Full race results, Sprint Cup Championship standings and interview with the winner are available.

For a long time it seemed as though the 2014 Daytona 500 simply wasn't going to happen on Sunday, as Mother Nature stole the limelight and threw everything she had into thwarting the running of NASCAR's Sprint Cup Series season opener. When the clouds finally cleared it was Dale Earnhardt Jr. who kept repeatedly popping up at the front, and who then survived the usual Daytona wrecking action to emerge as the winner of the race shortly before midnight.

"I can't believe it," Earnhardt shouted in order to be heard as seemingly the whole of Daytona International Speedway erupted in celebration at his second win in the Great American Race. "I really enjoyed this one. I was having the time of my life driving down that straightaway and couldn't wait to hug everybody in victory lane. This one was funner."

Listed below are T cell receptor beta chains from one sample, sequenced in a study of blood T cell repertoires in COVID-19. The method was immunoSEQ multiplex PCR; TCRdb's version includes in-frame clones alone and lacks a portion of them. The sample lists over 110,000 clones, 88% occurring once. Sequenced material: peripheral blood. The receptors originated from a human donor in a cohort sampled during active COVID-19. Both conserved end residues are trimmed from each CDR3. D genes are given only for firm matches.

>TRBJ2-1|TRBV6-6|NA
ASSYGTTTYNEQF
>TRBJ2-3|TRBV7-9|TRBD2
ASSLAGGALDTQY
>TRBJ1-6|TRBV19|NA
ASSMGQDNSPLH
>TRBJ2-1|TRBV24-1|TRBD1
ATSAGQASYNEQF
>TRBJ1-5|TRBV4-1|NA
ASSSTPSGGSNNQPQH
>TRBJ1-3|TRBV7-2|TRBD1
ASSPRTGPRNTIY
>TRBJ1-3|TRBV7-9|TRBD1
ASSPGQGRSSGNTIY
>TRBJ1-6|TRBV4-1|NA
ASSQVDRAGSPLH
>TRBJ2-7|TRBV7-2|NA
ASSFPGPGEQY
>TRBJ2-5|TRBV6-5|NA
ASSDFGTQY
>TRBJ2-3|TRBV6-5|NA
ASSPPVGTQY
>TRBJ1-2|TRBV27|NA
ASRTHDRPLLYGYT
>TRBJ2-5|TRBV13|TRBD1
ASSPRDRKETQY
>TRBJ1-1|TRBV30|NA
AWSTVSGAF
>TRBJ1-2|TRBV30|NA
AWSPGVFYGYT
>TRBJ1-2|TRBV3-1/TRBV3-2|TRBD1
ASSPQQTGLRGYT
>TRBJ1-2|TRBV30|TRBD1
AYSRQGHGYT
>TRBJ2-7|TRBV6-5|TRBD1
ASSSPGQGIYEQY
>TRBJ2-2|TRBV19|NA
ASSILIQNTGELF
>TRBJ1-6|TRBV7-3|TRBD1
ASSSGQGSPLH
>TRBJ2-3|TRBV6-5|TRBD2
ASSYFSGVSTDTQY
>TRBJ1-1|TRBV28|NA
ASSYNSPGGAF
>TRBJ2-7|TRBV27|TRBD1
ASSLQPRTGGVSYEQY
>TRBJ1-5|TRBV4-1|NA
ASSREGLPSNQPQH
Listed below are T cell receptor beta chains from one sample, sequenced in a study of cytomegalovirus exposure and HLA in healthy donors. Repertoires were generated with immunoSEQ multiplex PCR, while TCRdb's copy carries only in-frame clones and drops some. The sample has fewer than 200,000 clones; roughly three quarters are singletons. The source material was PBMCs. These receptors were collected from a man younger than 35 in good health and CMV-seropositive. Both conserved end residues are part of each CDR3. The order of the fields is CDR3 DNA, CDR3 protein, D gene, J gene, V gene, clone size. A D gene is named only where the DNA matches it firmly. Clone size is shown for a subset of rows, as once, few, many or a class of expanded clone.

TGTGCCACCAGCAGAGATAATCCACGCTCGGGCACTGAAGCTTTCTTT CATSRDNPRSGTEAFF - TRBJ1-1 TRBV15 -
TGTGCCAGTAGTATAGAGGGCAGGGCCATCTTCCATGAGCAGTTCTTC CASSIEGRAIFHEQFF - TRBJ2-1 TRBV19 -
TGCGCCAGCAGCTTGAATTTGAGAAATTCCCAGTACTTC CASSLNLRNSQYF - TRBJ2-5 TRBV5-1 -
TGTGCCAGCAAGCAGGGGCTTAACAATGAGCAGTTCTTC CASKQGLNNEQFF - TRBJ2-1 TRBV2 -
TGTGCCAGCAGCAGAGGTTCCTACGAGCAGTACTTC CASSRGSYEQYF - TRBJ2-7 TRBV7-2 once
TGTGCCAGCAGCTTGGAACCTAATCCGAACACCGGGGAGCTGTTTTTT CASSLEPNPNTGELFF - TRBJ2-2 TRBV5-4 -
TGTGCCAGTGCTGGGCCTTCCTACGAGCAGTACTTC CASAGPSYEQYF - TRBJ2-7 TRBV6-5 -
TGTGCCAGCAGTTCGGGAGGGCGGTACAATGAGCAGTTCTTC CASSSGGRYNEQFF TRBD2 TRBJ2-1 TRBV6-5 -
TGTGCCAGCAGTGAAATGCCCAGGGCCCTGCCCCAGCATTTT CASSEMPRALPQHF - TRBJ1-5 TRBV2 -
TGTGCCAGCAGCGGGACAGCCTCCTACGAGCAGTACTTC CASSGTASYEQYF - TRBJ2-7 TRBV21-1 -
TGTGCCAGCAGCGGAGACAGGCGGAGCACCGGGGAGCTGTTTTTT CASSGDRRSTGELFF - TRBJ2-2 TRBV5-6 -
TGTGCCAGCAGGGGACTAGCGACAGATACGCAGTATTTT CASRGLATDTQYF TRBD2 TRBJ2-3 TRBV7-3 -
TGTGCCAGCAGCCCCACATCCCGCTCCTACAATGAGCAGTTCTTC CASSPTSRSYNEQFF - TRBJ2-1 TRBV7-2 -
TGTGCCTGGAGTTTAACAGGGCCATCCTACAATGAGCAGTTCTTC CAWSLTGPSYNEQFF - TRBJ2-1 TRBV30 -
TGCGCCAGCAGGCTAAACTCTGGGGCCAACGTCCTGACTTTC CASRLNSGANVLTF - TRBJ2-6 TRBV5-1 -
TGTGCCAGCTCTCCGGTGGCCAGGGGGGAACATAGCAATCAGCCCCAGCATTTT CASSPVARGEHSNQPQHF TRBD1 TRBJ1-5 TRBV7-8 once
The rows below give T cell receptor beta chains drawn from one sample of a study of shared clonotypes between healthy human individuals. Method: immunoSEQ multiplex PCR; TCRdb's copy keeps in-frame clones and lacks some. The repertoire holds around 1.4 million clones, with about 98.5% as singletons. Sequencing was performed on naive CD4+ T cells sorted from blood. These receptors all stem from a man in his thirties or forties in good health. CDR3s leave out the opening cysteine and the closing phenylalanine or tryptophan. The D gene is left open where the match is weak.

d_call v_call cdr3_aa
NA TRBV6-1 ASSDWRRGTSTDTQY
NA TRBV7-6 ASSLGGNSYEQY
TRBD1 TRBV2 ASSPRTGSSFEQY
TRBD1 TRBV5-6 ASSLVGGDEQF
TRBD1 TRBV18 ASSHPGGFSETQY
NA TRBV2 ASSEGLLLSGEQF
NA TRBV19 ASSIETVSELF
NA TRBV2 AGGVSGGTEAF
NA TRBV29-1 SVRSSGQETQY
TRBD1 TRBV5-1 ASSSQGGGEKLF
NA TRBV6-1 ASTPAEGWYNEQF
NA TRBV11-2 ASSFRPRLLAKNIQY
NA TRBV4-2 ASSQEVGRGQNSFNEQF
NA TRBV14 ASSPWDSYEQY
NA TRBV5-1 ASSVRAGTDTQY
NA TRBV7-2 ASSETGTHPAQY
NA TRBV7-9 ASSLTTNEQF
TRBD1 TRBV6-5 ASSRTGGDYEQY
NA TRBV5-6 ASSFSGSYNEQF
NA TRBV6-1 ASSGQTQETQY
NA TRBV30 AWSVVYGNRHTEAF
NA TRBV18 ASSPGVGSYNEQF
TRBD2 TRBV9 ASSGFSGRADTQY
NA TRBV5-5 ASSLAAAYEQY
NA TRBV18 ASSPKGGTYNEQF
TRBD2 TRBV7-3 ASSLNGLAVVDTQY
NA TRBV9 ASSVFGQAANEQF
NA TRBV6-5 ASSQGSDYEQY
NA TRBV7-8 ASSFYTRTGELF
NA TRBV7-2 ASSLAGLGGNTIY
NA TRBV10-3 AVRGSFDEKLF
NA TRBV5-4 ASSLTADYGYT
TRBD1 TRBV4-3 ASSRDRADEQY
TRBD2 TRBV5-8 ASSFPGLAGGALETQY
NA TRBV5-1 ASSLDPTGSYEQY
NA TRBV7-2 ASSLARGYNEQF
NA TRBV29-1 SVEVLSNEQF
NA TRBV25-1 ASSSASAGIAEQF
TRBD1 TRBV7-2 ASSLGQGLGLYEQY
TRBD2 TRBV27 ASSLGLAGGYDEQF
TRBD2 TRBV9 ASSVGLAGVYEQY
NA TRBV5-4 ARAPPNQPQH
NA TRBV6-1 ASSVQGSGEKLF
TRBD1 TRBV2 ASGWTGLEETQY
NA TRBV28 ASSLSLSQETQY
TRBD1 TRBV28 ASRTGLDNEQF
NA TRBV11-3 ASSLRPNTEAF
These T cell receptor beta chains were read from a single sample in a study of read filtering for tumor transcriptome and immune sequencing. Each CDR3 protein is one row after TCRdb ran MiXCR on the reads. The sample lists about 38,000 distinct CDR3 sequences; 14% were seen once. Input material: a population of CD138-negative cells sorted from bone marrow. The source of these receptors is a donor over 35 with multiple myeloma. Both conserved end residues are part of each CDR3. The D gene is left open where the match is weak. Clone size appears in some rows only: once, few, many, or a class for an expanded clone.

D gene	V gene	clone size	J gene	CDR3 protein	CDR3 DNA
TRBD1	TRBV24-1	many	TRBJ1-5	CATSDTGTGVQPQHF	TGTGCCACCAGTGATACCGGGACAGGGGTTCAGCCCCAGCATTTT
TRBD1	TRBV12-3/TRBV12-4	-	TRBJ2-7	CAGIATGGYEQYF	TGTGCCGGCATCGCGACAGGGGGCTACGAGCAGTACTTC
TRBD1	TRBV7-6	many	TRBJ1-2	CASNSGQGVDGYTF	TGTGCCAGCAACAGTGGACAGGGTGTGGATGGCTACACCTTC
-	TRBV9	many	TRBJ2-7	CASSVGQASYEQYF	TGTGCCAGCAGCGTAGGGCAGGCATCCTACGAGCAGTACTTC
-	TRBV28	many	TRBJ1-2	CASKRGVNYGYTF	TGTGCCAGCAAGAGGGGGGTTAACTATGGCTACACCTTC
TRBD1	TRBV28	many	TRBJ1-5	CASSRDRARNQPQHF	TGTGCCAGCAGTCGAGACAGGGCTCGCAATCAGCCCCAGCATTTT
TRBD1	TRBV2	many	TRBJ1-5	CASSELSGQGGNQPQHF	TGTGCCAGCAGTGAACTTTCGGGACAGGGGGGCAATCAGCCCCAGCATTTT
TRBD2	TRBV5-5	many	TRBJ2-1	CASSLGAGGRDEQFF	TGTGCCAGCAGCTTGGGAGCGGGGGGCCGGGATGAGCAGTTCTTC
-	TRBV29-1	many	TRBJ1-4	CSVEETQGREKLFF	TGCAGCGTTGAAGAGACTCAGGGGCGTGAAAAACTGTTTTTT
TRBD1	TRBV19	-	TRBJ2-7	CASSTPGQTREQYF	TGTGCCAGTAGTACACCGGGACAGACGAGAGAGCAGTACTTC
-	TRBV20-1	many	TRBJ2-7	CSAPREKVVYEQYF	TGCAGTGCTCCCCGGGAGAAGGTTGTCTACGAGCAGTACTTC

Before the storms had rolled in, pole winner Austin Dillon had led the field to the green flag for the start of the 200 lap, 500 mile race, but while the #3 led the first lap he was soon dropping back down the running order. Surprisingly the beneficiary wasn't Matt Kenseth - who had been effectively promoted to the front row for the start of the race by Martin Truex Jr. being sent to the back for taking to the backup car following a wreck at the end of Thursday night's Duel qualifier - but rather it was Kenseth's Joe Gibbs Racing team mate Denny Hamlin who moved confidently to the front ahead of Kurt Busch and Paul Menard. However, Hamlin's first spell in front only lasted 11 laps before he was obliged to drop back because of skyrocketing water temperatures courtesy of debris on the #11's front grille.